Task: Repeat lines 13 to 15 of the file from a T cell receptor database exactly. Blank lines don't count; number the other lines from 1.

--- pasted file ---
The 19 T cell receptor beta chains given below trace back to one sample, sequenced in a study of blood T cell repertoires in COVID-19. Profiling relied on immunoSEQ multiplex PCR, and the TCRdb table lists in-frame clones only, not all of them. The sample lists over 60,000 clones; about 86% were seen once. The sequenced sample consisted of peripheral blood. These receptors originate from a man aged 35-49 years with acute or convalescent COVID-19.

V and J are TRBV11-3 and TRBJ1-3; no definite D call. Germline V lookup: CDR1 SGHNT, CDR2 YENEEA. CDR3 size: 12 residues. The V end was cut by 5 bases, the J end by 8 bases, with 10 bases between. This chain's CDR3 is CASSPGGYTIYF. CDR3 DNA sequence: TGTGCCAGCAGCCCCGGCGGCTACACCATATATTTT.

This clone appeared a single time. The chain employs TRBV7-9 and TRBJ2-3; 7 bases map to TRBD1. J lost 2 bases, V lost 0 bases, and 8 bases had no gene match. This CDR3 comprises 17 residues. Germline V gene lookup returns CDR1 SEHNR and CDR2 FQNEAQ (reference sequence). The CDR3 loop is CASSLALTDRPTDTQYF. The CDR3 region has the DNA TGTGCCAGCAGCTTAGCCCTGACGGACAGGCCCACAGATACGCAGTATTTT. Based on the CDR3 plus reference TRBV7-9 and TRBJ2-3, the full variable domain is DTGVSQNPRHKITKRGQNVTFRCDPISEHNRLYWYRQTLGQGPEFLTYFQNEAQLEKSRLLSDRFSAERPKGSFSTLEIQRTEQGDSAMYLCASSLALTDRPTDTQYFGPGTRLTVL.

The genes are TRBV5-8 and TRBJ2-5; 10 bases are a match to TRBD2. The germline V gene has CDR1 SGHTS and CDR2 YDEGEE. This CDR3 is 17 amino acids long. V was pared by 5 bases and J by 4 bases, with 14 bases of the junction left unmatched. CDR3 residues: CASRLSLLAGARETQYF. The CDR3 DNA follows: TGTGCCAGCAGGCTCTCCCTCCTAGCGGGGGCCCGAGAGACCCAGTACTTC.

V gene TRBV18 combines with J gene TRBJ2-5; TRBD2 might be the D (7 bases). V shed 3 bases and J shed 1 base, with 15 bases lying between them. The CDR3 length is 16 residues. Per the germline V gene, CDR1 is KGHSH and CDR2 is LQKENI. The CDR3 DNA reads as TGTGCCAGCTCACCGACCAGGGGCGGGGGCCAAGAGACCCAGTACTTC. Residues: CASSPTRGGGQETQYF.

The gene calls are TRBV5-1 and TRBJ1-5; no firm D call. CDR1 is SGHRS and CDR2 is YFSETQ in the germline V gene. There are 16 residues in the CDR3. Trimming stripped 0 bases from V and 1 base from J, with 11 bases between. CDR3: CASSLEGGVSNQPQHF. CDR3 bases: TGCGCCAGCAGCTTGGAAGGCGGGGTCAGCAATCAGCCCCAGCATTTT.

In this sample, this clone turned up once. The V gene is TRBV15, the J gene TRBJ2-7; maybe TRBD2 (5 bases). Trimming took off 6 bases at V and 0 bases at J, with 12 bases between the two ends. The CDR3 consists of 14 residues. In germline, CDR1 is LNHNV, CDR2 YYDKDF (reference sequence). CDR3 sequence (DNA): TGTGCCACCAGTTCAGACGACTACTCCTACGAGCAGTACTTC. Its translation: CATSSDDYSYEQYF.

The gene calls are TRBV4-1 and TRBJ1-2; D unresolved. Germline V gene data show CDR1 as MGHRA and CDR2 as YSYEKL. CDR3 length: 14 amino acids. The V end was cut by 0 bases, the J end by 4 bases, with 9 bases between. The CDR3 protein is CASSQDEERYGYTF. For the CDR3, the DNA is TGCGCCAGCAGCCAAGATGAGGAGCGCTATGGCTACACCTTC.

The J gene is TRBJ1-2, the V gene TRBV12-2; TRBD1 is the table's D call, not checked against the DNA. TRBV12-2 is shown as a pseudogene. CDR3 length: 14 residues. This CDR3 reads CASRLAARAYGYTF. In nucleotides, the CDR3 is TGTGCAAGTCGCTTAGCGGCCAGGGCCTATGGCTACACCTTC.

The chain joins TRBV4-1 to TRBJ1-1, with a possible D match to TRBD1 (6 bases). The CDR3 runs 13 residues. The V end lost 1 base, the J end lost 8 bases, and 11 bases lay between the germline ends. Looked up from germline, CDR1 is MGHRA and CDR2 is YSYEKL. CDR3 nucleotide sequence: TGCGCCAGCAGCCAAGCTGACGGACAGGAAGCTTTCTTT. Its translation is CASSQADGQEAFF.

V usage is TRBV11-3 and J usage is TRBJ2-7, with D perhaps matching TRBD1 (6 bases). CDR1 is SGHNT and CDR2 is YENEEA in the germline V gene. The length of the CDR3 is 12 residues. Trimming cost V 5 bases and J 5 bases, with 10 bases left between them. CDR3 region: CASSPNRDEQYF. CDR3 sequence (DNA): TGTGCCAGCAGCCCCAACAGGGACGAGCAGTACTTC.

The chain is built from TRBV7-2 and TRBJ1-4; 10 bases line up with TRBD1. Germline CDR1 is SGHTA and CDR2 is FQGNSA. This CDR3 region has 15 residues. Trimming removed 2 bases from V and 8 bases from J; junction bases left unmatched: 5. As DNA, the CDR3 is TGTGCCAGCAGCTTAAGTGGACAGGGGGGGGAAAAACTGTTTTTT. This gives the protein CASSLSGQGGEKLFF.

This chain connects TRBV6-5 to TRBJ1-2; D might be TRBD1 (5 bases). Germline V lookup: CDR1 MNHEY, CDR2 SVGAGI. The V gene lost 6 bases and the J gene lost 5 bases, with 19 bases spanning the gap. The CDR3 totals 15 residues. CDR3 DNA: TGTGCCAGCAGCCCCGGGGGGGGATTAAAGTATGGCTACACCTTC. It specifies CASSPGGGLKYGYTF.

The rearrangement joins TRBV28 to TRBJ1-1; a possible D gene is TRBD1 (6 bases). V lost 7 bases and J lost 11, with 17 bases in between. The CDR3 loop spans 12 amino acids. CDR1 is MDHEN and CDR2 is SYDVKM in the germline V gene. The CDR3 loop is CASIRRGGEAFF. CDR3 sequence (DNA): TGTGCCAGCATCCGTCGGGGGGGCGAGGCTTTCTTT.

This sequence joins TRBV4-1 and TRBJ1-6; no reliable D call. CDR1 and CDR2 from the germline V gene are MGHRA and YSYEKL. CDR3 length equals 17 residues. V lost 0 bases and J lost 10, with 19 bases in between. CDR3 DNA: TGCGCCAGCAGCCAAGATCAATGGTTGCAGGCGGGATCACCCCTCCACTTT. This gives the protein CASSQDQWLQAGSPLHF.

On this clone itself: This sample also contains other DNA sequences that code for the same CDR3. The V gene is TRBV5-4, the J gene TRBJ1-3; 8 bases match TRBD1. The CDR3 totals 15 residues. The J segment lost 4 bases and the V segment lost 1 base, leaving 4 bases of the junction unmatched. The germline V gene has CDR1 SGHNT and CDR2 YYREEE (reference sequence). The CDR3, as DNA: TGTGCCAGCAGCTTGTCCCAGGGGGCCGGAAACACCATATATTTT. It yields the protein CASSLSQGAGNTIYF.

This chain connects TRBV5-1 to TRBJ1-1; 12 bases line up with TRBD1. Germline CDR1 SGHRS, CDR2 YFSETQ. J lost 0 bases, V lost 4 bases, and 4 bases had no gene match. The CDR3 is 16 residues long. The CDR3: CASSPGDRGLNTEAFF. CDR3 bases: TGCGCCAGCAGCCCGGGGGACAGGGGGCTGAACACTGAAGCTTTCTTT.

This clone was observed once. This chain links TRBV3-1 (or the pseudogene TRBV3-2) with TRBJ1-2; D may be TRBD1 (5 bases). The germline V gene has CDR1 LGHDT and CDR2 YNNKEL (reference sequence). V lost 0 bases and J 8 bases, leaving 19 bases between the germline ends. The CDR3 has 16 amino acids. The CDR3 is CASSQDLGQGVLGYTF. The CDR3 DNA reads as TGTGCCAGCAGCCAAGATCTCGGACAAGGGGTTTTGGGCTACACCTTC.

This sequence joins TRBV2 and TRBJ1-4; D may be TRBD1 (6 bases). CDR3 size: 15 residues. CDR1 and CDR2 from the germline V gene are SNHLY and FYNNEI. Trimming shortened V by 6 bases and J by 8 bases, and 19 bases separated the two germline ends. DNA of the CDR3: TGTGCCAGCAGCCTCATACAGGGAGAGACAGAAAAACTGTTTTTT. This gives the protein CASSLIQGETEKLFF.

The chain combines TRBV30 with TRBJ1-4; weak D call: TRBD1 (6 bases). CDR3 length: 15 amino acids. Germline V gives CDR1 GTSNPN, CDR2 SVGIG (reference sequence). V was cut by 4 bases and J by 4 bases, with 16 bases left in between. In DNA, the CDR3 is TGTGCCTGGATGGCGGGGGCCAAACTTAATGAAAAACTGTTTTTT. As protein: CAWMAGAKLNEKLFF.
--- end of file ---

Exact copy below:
This chain connects TRBV6-5 to TRBJ1-2; D might be TRBD1 (5 bases). Germline V lookup: CDR1 MNHEY, CDR2 SVGAGI. The V gene lost 6 bases and the J gene lost 5 bases, with 19 bases spanning the gap. The CDR3 totals 15 residues. CDR3 DNA: TGTGCCAGCAGCCCCGGGGGGGGATTAAAGTATGGCTACACCTTC. It specifies CASSPGGGLKYGYTF.

The rearrangement joins TRBV28 to TRBJ1-1; a possible D gene is TRBD1 (6 bases). V lost 7 bases and J lost 11, with 17 bases in between. The CDR3 loop spans 12 amino acids. CDR1 is MDHEN and CDR2 is SYDVKM in the germline V gene. The CDR3 loop is CASIRRGGEAFF. CDR3 sequence (DNA): TGTGCCAGCATCCGTCGGGGGGGCGAGGCTTTCTTT.

This sequence joins TRBV4-1 and TRBJ1-6; no reliable D call. CDR1 and CDR2 from the germline V gene are MGHRA and YSYEKL. CDR3 length equals 17 residues. V lost 0 bases and J lost 10, with 19 bases in between. CDR3 DNA: TGCGCCAGCAGCCAAGATCAATGGTTGCAGGCGGGATCACCCCTCCACTTT. This gives the protein CASSQDQWLQAGSPLHF.